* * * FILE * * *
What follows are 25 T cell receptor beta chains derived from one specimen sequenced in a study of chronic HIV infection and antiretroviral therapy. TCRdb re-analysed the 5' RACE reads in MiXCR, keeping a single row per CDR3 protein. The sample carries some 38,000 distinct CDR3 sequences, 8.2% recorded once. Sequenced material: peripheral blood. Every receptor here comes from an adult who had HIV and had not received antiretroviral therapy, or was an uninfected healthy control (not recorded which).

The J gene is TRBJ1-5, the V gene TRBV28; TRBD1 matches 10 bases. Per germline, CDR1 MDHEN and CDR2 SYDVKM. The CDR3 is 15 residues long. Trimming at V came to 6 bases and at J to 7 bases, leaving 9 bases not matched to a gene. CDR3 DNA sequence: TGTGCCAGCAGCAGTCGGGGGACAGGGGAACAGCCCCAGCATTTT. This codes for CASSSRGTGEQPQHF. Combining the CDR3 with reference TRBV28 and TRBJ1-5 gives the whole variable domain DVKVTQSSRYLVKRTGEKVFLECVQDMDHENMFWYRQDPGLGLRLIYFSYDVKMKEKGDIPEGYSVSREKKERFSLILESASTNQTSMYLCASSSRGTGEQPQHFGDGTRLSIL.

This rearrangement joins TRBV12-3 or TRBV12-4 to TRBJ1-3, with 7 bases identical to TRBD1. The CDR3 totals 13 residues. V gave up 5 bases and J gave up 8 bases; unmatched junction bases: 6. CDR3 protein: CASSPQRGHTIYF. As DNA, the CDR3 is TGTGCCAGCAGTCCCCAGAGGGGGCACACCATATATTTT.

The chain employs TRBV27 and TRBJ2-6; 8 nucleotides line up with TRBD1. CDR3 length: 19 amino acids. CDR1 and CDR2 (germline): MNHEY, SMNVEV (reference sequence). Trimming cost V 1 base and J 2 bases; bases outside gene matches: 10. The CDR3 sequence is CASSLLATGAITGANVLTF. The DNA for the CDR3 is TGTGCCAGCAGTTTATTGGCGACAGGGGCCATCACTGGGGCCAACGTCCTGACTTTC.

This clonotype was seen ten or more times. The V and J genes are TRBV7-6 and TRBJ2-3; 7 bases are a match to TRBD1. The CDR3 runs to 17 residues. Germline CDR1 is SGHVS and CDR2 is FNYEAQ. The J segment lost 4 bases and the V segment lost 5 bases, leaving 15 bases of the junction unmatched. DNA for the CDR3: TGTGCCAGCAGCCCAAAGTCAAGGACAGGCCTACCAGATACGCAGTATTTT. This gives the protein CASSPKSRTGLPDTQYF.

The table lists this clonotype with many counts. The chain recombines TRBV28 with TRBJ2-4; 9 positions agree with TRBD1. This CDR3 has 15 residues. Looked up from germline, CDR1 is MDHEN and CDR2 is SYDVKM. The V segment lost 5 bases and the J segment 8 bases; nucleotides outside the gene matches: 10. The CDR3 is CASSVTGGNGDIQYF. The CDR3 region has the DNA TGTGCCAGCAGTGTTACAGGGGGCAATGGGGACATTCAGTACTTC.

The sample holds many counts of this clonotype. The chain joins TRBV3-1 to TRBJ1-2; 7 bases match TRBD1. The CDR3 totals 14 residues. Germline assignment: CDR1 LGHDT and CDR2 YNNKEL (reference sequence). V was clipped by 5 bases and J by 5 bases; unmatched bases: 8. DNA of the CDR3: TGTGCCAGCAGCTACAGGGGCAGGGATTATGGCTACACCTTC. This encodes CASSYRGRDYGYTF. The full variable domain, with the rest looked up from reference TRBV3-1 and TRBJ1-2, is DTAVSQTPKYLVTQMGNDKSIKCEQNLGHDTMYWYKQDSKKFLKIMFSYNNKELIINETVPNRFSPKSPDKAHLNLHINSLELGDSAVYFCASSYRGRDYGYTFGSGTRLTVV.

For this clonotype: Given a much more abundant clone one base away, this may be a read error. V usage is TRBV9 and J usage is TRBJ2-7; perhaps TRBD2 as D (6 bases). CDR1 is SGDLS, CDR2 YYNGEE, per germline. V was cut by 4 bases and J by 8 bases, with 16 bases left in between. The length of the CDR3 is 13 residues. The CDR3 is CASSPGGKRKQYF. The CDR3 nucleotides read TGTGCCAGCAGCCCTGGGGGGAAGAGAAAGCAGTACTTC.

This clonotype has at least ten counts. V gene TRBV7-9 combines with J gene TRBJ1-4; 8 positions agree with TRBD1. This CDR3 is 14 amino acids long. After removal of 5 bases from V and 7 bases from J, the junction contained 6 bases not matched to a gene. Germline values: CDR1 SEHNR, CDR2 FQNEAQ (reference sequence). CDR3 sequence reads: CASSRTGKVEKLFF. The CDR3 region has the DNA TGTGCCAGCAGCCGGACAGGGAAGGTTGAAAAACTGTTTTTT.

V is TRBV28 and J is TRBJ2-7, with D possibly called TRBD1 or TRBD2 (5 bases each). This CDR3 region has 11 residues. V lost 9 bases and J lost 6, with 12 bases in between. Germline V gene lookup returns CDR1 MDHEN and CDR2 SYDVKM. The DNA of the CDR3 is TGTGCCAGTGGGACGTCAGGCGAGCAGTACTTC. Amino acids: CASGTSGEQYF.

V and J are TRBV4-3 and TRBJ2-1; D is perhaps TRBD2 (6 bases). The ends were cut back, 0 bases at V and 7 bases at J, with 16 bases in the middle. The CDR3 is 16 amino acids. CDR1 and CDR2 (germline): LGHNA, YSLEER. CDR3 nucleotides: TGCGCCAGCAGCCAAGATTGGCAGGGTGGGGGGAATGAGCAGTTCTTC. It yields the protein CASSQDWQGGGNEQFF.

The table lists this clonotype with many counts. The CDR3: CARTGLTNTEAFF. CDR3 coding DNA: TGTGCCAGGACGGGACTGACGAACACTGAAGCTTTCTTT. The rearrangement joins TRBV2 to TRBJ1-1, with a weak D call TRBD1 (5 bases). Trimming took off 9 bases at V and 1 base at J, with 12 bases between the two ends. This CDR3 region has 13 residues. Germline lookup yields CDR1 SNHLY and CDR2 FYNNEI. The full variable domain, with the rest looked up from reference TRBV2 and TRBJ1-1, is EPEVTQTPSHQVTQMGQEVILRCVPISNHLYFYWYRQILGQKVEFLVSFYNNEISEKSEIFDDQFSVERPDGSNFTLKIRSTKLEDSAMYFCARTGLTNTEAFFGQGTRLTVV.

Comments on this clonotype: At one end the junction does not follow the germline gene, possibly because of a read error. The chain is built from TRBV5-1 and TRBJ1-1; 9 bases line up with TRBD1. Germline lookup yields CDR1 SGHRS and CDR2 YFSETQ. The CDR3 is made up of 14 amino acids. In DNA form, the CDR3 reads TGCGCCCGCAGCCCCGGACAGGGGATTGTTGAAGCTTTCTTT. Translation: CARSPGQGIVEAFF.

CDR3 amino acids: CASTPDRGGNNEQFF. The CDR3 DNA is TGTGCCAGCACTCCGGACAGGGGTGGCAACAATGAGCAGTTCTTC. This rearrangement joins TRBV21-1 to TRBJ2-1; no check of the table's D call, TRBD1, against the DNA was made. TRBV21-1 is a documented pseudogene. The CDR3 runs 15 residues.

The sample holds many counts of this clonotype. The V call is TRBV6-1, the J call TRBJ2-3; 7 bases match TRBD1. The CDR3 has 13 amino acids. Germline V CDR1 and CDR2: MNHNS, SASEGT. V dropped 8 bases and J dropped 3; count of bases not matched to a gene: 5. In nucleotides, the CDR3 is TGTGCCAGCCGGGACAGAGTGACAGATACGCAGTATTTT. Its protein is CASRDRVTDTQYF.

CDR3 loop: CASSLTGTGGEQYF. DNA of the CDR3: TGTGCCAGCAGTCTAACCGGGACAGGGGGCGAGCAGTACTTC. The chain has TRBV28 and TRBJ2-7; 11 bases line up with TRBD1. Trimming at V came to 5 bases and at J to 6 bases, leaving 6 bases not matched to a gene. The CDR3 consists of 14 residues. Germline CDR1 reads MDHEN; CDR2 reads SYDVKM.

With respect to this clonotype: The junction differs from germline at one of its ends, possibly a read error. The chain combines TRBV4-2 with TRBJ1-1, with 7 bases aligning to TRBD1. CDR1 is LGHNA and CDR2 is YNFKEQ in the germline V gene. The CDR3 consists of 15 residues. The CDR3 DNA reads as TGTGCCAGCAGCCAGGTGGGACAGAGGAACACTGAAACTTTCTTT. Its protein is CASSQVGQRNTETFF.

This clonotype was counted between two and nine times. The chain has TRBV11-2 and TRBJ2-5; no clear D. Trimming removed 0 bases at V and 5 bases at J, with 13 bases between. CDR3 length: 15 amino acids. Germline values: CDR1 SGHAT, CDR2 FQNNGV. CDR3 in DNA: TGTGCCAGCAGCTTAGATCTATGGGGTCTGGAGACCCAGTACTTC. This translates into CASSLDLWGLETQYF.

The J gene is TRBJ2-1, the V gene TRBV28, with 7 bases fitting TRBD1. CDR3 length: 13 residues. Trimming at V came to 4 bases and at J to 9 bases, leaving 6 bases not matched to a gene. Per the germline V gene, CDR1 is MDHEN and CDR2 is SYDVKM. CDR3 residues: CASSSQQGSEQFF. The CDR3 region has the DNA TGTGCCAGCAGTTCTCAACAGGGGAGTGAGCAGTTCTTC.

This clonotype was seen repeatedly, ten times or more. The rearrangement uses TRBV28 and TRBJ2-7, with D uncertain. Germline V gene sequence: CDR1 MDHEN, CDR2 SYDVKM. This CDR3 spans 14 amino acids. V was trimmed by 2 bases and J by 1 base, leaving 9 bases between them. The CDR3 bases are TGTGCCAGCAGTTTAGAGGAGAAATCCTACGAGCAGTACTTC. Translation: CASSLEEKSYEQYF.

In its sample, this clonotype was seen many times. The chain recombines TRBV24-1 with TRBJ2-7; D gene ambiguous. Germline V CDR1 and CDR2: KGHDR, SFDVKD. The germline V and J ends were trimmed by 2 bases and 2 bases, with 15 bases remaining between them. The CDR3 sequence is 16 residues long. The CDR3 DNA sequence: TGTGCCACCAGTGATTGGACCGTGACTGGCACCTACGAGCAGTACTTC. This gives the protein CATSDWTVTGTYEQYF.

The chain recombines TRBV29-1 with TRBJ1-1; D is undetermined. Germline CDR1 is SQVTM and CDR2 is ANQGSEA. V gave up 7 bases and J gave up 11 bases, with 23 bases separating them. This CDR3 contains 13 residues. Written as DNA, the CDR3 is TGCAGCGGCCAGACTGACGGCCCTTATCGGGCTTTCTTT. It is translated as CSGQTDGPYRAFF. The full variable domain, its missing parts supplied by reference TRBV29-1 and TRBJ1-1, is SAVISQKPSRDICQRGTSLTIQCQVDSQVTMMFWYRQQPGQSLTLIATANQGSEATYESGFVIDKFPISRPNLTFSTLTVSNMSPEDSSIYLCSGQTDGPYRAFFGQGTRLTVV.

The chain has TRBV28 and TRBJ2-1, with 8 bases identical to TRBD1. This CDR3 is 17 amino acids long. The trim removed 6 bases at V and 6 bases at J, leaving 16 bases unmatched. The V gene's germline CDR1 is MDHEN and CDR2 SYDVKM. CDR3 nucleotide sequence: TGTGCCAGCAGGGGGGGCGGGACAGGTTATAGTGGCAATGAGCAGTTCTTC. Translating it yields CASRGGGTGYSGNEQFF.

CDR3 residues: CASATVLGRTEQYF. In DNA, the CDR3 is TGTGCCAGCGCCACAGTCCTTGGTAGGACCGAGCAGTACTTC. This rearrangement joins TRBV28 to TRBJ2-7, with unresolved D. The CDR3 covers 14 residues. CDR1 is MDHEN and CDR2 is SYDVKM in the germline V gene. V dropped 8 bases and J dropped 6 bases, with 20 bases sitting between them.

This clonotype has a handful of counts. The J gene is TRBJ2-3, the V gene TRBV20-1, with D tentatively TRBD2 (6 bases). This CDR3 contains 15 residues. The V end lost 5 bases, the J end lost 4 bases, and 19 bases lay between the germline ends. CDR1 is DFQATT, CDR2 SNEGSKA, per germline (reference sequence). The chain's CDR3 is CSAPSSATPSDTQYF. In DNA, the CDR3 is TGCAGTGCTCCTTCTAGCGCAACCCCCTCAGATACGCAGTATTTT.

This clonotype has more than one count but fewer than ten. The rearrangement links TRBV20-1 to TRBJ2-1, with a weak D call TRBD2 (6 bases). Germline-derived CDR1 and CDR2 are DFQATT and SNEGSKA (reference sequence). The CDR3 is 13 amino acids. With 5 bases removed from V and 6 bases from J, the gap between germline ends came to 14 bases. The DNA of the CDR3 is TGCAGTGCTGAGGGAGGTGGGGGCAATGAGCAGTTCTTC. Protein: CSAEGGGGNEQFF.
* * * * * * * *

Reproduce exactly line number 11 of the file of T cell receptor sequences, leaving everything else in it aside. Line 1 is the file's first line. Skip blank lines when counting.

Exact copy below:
V and J are TRBV4-3 and TRBJ2-1; D is perhaps TRBD2 (6 bases). The ends were cut back, 0 bases at V and 7 bases at J, with 16 bases in the middle. The CDR3 is 16 amino acids. CDR1 and CDR2 (germline): LGHNA, YSLEER. CDR3 nucleotides: TGCGCCAGCAGCCAAGATTGGCAGGGTGGGGGGAATGAGCAGTTCTTC. It yields the protein CASSQDWQGGGNEQFF.